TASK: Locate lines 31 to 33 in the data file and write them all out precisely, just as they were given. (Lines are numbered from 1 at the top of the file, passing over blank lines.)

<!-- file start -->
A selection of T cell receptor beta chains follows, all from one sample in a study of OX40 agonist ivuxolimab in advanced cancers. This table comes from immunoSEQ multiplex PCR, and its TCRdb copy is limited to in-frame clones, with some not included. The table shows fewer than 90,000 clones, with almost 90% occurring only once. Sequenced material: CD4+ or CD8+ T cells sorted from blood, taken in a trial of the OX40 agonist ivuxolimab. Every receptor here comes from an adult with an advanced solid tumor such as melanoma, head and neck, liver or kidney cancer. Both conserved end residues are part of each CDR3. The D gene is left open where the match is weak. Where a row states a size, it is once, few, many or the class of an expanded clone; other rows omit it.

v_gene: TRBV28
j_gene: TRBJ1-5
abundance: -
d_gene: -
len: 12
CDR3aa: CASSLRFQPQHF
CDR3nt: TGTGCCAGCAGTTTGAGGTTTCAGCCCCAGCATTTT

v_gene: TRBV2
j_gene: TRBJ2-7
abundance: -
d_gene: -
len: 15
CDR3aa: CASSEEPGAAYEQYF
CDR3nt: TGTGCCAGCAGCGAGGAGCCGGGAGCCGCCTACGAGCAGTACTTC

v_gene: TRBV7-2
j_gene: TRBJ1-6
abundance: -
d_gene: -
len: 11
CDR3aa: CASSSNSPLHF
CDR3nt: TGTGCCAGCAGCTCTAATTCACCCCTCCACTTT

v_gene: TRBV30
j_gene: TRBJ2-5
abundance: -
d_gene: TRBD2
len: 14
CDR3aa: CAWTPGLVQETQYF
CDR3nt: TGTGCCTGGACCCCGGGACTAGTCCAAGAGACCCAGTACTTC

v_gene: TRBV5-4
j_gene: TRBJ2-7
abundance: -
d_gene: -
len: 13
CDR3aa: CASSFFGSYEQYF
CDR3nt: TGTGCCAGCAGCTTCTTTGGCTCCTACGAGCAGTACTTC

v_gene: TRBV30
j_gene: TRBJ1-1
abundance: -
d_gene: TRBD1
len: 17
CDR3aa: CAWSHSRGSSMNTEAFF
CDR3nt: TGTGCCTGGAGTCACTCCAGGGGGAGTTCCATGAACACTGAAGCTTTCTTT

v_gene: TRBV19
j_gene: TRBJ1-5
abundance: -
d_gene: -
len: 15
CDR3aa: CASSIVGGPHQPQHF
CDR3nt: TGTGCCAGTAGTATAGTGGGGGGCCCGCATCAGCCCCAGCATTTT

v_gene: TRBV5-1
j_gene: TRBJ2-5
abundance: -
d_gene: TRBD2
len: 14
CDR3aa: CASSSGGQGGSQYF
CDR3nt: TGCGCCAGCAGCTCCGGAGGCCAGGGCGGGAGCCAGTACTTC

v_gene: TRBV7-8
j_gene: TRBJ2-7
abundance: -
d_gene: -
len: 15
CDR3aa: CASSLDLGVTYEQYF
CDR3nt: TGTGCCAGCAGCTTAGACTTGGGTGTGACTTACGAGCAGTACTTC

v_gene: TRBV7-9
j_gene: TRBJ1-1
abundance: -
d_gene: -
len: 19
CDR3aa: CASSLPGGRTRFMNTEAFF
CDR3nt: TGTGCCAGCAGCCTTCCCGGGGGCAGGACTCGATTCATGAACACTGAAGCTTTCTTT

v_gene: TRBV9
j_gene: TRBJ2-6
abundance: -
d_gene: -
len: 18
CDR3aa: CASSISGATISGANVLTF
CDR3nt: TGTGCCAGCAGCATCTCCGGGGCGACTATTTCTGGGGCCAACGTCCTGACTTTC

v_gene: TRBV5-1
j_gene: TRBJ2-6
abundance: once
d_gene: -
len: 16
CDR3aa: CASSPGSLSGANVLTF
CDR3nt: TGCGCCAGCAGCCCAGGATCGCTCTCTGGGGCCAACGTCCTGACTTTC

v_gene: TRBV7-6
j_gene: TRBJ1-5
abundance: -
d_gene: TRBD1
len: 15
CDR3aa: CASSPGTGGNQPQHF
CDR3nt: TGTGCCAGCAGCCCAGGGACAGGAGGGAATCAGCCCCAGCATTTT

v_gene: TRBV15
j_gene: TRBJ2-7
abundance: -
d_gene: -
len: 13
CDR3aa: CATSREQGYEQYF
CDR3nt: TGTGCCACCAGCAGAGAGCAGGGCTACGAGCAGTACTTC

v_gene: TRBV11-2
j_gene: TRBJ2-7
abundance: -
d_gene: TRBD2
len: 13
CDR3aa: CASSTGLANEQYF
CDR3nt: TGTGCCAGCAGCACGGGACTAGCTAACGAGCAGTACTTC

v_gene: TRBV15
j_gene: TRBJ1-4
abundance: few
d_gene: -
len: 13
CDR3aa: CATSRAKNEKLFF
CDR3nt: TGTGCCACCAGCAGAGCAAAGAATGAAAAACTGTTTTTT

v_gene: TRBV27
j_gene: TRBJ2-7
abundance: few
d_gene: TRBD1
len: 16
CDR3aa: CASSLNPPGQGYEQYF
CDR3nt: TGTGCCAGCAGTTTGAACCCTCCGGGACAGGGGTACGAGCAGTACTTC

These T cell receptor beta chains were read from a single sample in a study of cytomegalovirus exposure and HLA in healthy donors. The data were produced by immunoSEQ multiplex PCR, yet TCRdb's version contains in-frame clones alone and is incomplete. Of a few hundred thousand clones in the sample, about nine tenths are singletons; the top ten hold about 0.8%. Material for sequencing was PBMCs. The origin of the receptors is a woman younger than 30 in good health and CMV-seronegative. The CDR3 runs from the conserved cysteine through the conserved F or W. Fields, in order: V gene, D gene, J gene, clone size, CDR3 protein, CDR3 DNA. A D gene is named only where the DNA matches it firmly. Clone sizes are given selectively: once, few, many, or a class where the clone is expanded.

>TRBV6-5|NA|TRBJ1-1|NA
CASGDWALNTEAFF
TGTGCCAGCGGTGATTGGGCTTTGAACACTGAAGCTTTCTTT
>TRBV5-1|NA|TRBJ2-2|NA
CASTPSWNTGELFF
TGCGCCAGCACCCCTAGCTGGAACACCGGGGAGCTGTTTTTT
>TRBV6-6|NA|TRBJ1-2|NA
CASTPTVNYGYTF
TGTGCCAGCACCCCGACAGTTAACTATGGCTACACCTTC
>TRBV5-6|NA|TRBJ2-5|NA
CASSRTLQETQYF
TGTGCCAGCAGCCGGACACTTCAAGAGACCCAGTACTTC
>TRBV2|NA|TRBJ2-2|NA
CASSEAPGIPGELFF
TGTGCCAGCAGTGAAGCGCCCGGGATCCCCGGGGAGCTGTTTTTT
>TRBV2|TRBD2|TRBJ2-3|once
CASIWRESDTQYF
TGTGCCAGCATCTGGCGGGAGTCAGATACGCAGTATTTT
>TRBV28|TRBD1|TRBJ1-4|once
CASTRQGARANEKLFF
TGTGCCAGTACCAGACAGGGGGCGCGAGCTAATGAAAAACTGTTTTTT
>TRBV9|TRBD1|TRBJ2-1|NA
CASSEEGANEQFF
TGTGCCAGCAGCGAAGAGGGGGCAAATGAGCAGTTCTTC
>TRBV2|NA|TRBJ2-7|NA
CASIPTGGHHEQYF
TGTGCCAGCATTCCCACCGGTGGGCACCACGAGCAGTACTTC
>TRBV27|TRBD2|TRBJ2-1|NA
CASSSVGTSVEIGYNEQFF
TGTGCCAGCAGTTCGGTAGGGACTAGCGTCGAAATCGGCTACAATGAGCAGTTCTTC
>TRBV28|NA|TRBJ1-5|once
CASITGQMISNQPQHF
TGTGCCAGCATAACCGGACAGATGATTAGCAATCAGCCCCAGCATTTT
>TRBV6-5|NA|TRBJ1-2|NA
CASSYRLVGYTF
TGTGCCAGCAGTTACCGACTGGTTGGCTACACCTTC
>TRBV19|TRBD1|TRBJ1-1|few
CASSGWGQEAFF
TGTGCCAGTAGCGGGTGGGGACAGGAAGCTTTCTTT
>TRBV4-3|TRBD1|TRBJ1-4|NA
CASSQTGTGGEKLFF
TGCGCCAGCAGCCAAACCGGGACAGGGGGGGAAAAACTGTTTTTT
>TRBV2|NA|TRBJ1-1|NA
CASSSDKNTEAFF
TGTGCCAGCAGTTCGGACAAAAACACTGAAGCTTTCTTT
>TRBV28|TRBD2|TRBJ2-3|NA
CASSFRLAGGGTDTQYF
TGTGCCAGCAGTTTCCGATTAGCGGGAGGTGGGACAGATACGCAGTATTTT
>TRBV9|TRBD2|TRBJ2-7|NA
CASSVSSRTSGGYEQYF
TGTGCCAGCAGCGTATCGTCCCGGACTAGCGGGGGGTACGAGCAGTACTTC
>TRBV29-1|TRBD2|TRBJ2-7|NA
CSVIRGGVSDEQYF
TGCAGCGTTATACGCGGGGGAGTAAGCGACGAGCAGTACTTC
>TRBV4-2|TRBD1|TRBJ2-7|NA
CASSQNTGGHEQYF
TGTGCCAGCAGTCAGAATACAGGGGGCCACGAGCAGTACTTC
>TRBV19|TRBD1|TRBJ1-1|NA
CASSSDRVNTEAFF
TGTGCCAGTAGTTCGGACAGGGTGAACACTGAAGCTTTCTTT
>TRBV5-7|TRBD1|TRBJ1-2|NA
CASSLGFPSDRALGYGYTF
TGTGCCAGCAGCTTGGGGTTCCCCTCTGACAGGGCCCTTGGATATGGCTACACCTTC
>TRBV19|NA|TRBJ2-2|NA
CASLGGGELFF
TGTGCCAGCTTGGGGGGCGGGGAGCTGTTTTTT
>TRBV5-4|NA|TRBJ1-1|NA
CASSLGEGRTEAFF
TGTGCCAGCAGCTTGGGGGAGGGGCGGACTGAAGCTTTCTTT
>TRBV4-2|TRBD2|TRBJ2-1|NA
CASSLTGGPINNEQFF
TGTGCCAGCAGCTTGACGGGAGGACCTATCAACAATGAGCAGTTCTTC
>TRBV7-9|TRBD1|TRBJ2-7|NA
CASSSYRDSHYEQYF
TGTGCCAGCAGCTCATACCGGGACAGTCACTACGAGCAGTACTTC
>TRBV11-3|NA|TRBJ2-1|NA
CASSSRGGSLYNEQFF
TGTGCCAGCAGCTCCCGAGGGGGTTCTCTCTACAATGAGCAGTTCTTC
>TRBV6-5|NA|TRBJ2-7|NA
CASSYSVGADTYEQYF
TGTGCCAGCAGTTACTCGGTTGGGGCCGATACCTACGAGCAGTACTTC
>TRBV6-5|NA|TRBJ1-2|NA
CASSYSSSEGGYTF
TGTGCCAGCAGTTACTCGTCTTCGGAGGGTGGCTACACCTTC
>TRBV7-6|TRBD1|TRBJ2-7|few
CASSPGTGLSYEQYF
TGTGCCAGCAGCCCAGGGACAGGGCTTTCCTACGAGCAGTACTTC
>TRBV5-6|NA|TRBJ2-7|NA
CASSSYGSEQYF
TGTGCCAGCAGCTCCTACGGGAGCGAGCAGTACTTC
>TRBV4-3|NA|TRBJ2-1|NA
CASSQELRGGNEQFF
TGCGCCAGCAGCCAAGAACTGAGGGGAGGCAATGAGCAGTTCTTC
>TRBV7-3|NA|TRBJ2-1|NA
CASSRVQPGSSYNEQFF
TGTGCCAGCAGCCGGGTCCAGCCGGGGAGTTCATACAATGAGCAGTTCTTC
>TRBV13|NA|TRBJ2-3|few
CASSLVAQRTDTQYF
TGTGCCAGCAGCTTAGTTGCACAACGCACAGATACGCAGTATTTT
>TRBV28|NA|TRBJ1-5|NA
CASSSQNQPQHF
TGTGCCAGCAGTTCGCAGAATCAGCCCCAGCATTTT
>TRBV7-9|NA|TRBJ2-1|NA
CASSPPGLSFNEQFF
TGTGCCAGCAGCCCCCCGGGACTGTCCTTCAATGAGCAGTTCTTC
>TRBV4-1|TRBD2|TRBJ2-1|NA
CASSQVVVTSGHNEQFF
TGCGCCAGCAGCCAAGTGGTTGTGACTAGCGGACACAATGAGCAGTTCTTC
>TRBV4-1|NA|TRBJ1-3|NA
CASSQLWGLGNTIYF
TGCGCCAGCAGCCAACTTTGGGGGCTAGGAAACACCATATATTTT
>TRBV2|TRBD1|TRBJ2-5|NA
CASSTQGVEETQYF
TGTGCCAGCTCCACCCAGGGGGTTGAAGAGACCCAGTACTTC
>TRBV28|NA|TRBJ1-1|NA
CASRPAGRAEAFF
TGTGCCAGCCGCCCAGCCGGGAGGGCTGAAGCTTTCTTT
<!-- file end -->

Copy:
j_gene: TRBJ2-7
abundance: -
d_gene: -